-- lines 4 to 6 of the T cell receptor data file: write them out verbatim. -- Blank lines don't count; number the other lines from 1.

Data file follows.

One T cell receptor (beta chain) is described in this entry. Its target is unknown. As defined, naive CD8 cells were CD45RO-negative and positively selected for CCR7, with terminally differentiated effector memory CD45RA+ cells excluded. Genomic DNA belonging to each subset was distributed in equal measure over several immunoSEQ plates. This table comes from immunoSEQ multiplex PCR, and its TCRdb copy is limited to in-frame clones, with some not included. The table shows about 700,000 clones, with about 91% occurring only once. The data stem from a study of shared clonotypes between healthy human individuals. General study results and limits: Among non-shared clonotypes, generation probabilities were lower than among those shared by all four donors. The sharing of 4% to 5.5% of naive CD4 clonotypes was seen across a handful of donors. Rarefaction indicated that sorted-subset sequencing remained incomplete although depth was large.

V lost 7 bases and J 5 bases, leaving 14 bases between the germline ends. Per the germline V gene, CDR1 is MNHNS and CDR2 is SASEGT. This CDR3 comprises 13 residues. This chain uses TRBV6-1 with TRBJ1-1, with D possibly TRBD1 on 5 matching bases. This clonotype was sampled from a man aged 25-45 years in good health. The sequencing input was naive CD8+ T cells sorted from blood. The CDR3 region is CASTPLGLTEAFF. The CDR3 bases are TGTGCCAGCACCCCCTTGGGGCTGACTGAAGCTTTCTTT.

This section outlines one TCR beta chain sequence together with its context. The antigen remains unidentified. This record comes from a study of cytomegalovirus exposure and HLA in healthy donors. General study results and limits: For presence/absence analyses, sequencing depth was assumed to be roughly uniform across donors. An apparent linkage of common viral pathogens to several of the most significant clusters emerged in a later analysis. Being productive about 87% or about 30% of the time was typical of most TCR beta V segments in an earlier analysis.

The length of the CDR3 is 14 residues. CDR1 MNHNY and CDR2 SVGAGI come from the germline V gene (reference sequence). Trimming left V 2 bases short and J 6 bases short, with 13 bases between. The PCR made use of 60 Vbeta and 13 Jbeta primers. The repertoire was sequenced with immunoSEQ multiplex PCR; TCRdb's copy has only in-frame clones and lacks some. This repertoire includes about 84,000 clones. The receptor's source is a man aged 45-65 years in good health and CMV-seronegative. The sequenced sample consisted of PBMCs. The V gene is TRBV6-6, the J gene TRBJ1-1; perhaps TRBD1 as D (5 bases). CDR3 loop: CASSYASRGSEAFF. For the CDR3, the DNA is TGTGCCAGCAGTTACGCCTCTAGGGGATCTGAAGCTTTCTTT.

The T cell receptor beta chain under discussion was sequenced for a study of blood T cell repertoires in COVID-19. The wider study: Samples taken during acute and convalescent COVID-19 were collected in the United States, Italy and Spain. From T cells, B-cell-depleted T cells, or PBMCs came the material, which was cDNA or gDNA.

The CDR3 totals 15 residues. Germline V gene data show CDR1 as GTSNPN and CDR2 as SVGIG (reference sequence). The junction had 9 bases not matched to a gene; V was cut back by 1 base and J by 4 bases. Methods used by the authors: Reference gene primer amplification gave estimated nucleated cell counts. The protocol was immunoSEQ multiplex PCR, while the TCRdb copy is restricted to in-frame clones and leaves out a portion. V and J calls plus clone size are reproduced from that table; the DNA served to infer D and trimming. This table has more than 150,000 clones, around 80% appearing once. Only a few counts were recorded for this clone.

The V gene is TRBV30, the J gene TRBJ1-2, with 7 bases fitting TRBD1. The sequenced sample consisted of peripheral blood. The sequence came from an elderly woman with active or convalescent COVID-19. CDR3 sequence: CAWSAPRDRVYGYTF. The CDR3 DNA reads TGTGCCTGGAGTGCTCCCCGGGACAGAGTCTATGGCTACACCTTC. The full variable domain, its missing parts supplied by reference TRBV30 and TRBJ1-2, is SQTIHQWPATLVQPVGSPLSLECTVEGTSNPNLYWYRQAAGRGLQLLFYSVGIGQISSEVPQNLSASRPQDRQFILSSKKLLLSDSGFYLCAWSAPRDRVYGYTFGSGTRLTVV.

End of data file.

The length of the CDR3 is 14 residues. CDR1 MNHNY and CDR2 SVGAGI come from the germline V gene (reference sequence). Trimming left V 2 bases short and J 6 bases short, with 13 bases between. The PCR made use of 60 Vbeta and 13 Jbeta primers. The repertoire was sequenced with immunoSEQ multiplex PCR; TCRdb's copy has only in-frame clones and lacks some. This repertoire includes about 84,000 clones. The receptor's source is a man aged 45-65 years in good health and CMV-seronegative. The sequenced sample consisted of PBMCs. The V gene is TRBV6-6, the J gene TRBJ1-1; perhaps TRBD1 as D (5 bases). CDR3 loop: CASSYASRGSEAFF. For the CDR3, the DNA is TGTGCCAGCAGTTACGCCTCTAGGGGATCTGAAGCTTTCTTT.

The T cell receptor beta chain under discussion was sequenced for a study of blood T cell repertoires in COVID-19. The wider study: Samples taken during acute and convalescent COVID-19 were collected in the United States, Italy and Spain. From T cells, B-cell-depleted T cells, or PBMCs came the material, which was cDNA or gDNA.

The CDR3 totals 15 residues. Germline V gene data show CDR1 as GTSNPN and CDR2 as SVGIG (reference sequence). The junction had 9 bases not matched to a gene; V was cut back by 1 base and J by 4 bases. Methods used by the authors: Reference gene primer amplification gave estimated nucleated cell counts. The protocol was immunoSEQ multiplex PCR, while the TCRdb copy is restricted to in-frame clones and leaves out a portion. V and J calls plus clone size are reproduced from that table; the DNA served to infer D and trimming. This table has more than 150,000 clones, around 80% appearing once. Only a few counts were recorded for this clone.